3 x 5 = 15     3 – 1 = 2     2 / 2 = 1
x 5 = 25     5 – 1 = 4     4 / 2 = 2
x 5 = 35     7 – 1 = 6     6 / 2 = 3  

So here's the shortcut:
To multiply 5 by an even number: Get the tens digit by dividing the number by 2. The ones digit is 0.
To multiply 5 by an odd number: Subtract 1 from the number. Get the tens digit by dividing that answer by 2. The ones digit is 5.
You can use this to check your work, too. What if you multiply 5 by 3 and get 20? Since 3 is an odd number, your answer should end in 5, not 0. You know you made a mistake.

Multiply by 3: It All Adds Up 

Remember the Amazing Facts of Nine? When you multiply by 9, the digits of the answer eventually add up to 9.
8 x 9 = 72     7 + 2 = 9
So how about that number 9? It's 3 times 3, isn't it? Let's see if 3 has any special properties.
4 x 3 = 12     1 + 2 = 3
5 x 3 = 15     1 + 5 = 6
6 x 3 = 18     1 + 8 = 9
7 x 3 = 21      2 + 1 =  

Whoa! When you multiply by 3, the digits of the answer add up to 3, 6, or 9.
You can't really use this to multiply faster. But it is a quick way to check your work. Say you multiply 11 by 3 and get 34. Well, 3 + 4 = 7. Oops. You must have made a mistake. The right answer is 33. And 3 + 3 = 6.
Of course, the trick can only show whether you're wrong. It can't prove you're right. Let's say you multiply 11 x 3 and get 36. Well, 3 plus 6 does equal 9, but 36 is still wrong.
Still, this is a neat trick. If you multiply any number by 3, the digits of the answer add up to 3, 6, or 9. Even big numbers.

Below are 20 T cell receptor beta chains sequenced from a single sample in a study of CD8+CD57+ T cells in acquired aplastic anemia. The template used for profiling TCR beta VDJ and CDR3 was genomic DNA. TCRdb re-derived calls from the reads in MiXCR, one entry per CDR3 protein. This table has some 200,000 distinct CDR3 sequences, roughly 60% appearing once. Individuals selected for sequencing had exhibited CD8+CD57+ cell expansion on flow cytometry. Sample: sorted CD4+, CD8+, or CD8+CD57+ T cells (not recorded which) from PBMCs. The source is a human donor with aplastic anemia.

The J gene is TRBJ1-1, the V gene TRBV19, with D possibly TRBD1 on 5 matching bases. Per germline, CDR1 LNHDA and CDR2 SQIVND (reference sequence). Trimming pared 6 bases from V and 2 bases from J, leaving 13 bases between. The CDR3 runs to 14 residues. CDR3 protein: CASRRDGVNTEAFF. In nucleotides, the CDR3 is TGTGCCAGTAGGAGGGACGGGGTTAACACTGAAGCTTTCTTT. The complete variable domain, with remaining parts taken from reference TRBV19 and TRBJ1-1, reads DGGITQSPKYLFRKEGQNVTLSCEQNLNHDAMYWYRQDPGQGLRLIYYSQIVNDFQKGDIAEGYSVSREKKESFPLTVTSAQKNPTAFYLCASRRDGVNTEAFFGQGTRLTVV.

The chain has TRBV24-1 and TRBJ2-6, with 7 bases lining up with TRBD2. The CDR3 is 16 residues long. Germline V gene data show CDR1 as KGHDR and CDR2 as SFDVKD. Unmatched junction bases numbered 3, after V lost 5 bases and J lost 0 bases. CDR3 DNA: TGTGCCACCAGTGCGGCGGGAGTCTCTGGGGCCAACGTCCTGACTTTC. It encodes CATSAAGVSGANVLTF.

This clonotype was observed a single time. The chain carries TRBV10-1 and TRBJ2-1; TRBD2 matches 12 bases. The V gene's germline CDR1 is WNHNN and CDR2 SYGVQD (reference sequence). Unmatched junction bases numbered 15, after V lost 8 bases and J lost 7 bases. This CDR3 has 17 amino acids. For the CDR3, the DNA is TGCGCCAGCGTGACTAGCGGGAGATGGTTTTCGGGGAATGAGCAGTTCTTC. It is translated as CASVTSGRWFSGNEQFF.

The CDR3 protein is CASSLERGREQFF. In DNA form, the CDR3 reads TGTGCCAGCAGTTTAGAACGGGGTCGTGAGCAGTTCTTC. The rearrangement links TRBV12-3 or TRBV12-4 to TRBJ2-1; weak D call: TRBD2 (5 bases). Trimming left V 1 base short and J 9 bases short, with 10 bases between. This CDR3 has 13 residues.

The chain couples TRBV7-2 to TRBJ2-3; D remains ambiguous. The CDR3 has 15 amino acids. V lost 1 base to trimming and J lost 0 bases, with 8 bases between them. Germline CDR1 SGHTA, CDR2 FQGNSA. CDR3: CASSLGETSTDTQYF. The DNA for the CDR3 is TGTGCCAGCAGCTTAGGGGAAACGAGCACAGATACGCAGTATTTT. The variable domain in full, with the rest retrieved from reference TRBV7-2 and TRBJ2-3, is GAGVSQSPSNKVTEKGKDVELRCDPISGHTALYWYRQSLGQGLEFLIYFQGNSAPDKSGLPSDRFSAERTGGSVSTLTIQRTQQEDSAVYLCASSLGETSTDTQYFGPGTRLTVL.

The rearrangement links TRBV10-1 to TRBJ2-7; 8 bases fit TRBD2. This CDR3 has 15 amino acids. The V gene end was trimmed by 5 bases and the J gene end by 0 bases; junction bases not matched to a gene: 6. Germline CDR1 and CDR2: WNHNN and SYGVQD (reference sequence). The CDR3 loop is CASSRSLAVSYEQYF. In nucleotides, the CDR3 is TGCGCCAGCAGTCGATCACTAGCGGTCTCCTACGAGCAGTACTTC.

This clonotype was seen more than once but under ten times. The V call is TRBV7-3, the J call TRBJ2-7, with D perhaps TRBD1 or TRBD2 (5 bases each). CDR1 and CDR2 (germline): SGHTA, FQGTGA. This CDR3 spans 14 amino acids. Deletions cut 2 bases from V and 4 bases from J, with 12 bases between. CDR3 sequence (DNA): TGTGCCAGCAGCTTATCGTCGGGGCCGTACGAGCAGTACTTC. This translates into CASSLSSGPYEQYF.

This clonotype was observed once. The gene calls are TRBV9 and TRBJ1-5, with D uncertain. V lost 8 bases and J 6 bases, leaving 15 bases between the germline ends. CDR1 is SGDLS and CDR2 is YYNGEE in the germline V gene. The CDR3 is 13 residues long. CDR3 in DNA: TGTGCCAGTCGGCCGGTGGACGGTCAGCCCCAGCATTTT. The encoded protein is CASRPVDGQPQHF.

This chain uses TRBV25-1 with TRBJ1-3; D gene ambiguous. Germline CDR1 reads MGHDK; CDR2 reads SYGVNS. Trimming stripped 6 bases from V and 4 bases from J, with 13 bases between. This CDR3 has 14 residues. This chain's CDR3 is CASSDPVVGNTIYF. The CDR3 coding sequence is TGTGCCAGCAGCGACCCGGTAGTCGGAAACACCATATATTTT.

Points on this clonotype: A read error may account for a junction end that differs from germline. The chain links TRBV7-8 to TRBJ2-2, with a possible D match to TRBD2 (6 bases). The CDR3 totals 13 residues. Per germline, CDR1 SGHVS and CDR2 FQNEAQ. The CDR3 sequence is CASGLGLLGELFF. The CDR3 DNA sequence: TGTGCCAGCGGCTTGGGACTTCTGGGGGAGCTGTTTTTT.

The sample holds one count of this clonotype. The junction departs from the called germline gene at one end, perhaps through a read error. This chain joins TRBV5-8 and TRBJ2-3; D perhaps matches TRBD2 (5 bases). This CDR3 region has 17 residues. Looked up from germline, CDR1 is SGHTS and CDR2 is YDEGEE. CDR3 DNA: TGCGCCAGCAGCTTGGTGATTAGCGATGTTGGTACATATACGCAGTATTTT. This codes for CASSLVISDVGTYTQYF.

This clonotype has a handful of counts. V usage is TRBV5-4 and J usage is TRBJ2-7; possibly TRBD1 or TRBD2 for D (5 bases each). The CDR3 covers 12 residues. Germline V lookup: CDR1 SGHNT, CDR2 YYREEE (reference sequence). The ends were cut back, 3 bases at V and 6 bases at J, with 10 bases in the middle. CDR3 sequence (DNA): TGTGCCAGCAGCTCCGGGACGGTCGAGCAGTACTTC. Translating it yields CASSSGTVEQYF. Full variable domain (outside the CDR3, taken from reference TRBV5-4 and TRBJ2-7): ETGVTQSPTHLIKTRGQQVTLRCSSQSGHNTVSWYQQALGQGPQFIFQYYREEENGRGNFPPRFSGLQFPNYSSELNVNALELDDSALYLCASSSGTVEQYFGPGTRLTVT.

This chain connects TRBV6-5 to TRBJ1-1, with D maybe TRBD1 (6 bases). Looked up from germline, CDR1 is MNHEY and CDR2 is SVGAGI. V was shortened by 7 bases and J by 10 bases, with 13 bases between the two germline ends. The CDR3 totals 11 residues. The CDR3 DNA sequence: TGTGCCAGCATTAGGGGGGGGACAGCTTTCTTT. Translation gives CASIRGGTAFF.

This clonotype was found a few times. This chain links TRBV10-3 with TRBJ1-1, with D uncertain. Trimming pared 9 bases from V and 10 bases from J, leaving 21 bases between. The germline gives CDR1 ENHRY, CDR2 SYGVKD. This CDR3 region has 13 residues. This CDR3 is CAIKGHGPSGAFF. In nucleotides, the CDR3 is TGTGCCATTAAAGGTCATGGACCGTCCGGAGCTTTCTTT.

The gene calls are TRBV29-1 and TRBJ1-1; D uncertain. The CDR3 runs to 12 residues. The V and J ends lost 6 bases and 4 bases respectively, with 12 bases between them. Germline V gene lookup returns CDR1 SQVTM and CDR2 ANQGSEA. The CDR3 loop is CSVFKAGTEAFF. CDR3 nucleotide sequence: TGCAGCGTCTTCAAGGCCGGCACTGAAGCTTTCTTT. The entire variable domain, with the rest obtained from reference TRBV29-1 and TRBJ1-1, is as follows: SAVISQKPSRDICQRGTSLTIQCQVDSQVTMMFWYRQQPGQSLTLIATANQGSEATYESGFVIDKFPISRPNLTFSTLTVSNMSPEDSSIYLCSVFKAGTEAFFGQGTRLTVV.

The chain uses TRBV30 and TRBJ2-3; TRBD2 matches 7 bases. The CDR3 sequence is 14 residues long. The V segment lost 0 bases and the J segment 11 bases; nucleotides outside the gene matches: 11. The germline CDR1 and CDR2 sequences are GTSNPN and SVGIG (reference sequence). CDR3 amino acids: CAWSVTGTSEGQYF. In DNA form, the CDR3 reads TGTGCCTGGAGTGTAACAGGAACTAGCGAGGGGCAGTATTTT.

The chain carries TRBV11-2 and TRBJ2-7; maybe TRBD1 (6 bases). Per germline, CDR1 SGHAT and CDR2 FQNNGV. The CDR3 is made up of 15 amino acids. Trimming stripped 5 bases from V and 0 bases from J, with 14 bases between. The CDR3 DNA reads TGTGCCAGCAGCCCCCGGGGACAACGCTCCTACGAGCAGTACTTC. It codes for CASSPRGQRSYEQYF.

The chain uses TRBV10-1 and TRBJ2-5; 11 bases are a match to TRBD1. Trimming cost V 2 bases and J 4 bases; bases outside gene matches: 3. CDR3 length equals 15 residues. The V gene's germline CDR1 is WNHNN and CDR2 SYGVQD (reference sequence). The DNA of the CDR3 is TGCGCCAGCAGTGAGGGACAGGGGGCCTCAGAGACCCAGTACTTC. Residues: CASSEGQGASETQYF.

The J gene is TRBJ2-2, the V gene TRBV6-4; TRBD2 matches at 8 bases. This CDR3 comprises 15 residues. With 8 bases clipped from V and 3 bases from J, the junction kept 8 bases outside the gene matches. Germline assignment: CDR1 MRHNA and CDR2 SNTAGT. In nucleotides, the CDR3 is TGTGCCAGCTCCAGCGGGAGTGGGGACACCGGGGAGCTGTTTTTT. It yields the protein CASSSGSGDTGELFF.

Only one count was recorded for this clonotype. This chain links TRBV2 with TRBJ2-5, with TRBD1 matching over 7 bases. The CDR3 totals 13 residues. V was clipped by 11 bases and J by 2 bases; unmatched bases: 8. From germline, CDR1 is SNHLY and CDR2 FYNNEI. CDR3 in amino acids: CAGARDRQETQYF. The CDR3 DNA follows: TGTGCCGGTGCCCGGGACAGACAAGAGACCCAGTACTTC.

524 x 3 = 1572
1 + 5 + 7 + 2 = 15 and 1 + 5 = 6 
91,317 x 3 = 273,951
2 + 7 + 3 + 9 + 5 + 1 = 27 and 2 + 7 = 9 
You can see that math has patterns. Thanks to patterns and cycles, the digits of your answer have to add up to three. Math works from every angle. That's what's so cool about it.

Shortcuts and Chunks

It's easy to multiply by 10, isn't it? Which problem would you rather do?
20 x 7 = ? 19 x 7 = ?
The first, right? Maybe you figured it out just looking at it: 140. You forget about the 0 and multiply 2 by 7. Easy. But the second problem is a real problem. You'll have to use a pencil and paper to get the answer: 133. Rather hard.
Well, you can use the easy problem as a shortcut to the harder problem.
Twenty sevens is 140. Nineteen sevens is one less seven than 140. You don't have to figure out 19 x 7. You can jump from 20 x 7 to 140. Then go back to 19 x 7 by subtracting 7 from 140.
19 x 7 = ? Ugh.
20 x 7 = 140 This is a close, easier answer.
140 – 7 = 133 Now subtract the extra seven...
19 x 7 = 133 And you're at the right place. 

So you can use an easier problem as a shortcut, then add or subtract the difference.
A similar trick is to multiply by “chunks.” First multiply the tens, then multiply the ones, then add these sums together. This is all you really do on paper, but you might not realize it.
32 x 8 = ? Yikes.
30 x 8 = 240 Multiply the tens.
2 x 8 = 16 Multiply the ones.
240+16 = 256 Add the two answers.
32 x 8 = 256 And we have our final answer.
If you break a problem into smaller chunks, you can often do it more quickly than if you try to do the whole thing at once.